Preservation Virginia Works To Document Historic African American Schools
*VPM intern Malcolm Key reported this story.
Nonprofit Preservation Virginia recently completed a survey of historic Rosenwald Schools built in the South during the Jim Crow era. The survey counted 382 of the schools built in Virginia between 1917 and 1932.
The Rosenwald Rural School Building Program was created by Booker T. Washington and the Tuskegee Institute to offer education to African American students during segregation. With funding provided by Julius Rosenwald, who was president of Sears, Roebuck and Company at the time, the program launched over 5,500 schools across the U.S. After the Brown vs. Board of Education case in 1954, many of the remaining schools became unused.
The survey took about a year. Researchers traveled over 4,400 miles across the state of Virginia, talking with community members and collecting data from organizations such as the NAACP. Preservation Virginia’s original plan was to only locate Rosenwald schools that were still standing, but Justin Sarafin, Director of Preservation Initiatives and Engagement, said he felt that it wasn’t enough.
“As the project really wore on, it became very obvious that it was almost more important to find and document the sites where schools once stood, where they no longer do,” Sarafin said.
Of all the schools built in Virginia, 126 -- or 33% -- are still standing. Very few of the buildings are currently being used for education, but some of those that make the list include the Virginia Randolph School in Henrico, and the Boston Hoffman School in Arlington.
Many of the remaining school buildings are used for housing, while others serve as community centers, churches, museums and recreational centers.
Sarafin said not all of the structures have been well maintained, “but hopefully this survey and the statewide map, hopefully, that will help raise awareness about their historic significance so that they’re less threatened by development pressures, or demolition by neglect in some cases.”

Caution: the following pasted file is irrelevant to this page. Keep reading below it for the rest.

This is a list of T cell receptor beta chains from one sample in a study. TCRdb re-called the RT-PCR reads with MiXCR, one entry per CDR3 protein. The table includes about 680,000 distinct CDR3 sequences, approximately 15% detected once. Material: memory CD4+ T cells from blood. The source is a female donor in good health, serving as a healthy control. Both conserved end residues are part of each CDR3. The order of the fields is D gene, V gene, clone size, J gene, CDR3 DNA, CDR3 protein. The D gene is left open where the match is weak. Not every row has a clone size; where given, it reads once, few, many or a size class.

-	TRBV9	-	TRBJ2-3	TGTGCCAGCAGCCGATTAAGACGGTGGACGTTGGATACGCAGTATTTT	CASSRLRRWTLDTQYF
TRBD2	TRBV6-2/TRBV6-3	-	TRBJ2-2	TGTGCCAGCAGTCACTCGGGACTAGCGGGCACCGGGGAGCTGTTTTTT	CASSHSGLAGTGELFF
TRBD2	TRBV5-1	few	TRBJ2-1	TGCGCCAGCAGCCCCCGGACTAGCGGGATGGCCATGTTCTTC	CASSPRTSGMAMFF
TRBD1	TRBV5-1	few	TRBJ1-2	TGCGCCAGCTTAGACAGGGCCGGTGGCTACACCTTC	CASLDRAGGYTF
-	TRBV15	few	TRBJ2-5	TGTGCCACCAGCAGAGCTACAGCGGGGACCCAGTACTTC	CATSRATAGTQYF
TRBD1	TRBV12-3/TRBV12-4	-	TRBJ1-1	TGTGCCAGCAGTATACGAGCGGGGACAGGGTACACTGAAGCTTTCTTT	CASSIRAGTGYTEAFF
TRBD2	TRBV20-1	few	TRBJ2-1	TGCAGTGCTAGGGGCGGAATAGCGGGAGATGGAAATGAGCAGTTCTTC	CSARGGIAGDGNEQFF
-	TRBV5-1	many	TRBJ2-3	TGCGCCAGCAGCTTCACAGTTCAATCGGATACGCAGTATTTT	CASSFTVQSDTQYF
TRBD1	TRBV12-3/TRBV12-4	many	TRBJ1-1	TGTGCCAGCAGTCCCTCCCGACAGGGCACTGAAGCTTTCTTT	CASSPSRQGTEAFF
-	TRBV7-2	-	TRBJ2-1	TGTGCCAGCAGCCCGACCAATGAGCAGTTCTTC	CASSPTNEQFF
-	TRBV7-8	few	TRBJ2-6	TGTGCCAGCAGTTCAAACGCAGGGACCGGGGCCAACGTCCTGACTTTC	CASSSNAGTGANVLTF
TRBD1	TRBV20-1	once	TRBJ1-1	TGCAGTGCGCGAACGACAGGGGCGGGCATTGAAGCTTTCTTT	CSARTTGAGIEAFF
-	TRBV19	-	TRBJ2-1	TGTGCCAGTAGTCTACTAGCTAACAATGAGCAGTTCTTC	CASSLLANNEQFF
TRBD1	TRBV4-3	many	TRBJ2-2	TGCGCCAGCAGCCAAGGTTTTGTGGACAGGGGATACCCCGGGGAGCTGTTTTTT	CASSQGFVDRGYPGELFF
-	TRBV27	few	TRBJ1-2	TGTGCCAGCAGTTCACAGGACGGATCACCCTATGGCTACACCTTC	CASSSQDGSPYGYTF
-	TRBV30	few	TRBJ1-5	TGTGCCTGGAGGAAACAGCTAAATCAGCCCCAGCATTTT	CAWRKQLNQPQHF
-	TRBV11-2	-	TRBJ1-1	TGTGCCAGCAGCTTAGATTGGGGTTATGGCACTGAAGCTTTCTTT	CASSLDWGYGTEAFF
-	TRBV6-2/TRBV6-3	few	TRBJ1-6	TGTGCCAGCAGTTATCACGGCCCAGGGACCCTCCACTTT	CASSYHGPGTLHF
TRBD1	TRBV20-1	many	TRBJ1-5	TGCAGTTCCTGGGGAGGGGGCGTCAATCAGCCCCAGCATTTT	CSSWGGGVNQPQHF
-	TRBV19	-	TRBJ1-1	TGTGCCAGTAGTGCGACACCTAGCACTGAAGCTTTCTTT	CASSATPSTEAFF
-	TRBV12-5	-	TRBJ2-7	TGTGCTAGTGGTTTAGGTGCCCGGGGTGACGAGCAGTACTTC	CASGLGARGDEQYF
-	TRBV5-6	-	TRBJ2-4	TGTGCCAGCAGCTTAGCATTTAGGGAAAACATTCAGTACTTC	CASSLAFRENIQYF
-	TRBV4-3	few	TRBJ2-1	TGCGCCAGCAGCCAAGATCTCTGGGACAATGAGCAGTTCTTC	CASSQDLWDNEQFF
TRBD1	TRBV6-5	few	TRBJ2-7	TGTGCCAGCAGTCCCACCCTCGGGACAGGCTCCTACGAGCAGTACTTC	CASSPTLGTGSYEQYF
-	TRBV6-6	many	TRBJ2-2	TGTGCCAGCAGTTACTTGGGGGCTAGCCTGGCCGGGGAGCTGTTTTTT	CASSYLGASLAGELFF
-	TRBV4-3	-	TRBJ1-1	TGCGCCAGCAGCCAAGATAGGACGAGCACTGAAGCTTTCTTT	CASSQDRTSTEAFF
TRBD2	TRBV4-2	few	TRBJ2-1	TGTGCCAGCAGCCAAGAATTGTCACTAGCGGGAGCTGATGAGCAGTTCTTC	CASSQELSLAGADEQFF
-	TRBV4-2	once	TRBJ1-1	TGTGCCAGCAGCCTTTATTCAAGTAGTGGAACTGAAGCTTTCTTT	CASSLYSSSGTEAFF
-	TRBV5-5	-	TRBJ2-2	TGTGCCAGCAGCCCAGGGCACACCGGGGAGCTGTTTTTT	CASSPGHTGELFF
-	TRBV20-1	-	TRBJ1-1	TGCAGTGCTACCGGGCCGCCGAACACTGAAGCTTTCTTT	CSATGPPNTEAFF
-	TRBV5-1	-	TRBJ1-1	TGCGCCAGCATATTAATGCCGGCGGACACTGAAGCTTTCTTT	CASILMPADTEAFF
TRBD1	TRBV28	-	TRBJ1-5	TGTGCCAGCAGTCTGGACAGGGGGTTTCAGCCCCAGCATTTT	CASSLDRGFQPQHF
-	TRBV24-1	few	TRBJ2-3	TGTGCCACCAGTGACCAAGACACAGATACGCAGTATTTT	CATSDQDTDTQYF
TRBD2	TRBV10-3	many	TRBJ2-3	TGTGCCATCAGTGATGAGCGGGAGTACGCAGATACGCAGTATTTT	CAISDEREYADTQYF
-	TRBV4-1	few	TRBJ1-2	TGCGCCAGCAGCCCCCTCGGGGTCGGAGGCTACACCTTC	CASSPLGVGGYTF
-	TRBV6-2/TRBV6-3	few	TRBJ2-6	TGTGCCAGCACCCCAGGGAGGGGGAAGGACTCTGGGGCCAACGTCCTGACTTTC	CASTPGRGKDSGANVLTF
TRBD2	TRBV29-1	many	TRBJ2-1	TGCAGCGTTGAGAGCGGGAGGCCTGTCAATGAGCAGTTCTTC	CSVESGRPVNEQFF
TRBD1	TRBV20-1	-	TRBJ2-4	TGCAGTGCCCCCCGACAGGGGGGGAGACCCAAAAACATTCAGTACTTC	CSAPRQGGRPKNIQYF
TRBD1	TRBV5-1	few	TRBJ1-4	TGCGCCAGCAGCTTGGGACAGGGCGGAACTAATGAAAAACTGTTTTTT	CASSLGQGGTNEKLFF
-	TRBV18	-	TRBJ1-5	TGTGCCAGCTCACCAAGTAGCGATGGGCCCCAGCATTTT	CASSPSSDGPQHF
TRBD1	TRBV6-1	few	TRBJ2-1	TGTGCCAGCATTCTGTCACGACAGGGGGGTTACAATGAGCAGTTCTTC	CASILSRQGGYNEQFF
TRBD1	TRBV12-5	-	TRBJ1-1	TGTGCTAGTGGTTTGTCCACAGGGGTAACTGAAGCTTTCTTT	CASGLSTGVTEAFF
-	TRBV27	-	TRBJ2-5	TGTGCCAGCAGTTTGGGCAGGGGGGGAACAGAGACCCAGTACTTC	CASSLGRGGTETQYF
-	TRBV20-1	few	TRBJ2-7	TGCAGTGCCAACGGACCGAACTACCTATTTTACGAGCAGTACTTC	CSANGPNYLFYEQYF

Preservation Virginia said feedback from the communities where the Rosenwald schools once stood has been generally positive. Lisa Bergstrom, the organization’s preservation programs manager, said she enjoyed interacting with many of the alumni and descendants of students who attended the schools.
“Some of my best days were stopping and talking to somebody who was cutting the grass, or was sitting on their front porch, and I would wave them down and say, ‘Do you know where this school used to be?’ and they’d say ‘Oh my mother went to school there,’” Bergstrom recalled.
Sarafin said despite the positive attitude and feedback from community members, it’s important to remember the schools represent a history of “trying times,” and that the organization’s efforts to preserve this history that’s gone unnoticed are crucial when trying to “balance the narrative.”
All of the remaining Rosenwald schools have been included in the Virginia Department of Historic Resources Database. Three of those schools are being included in the National Register of Historic Places and the Virginia Landmarks Register. Sarafin said that highway markers throughout the state may be a way to commemorate schools that no longer exist.
Preservation Virginia said there’s not much they can do in terms of keeping the remaining school buildings around, but they are hopeful that communities all over the state will maintain a strong interest in the history of the Rosenwald schools and the history of discrimination in Virginia’s education system.
“There are great stories of resilience and fortitude that I think are missing in the story of Virginia...that are hidden stories,” said Bergman. “And that’s what I would like for people to find: the curiosity to look for these stories in your own community, to look at our map, to see what’s lacking, to see if they can find some more information and to write those histories and to tell those stories.”
Preservation Virginia has a full list and interactive map of all the Rosenwald Schools included in the survey.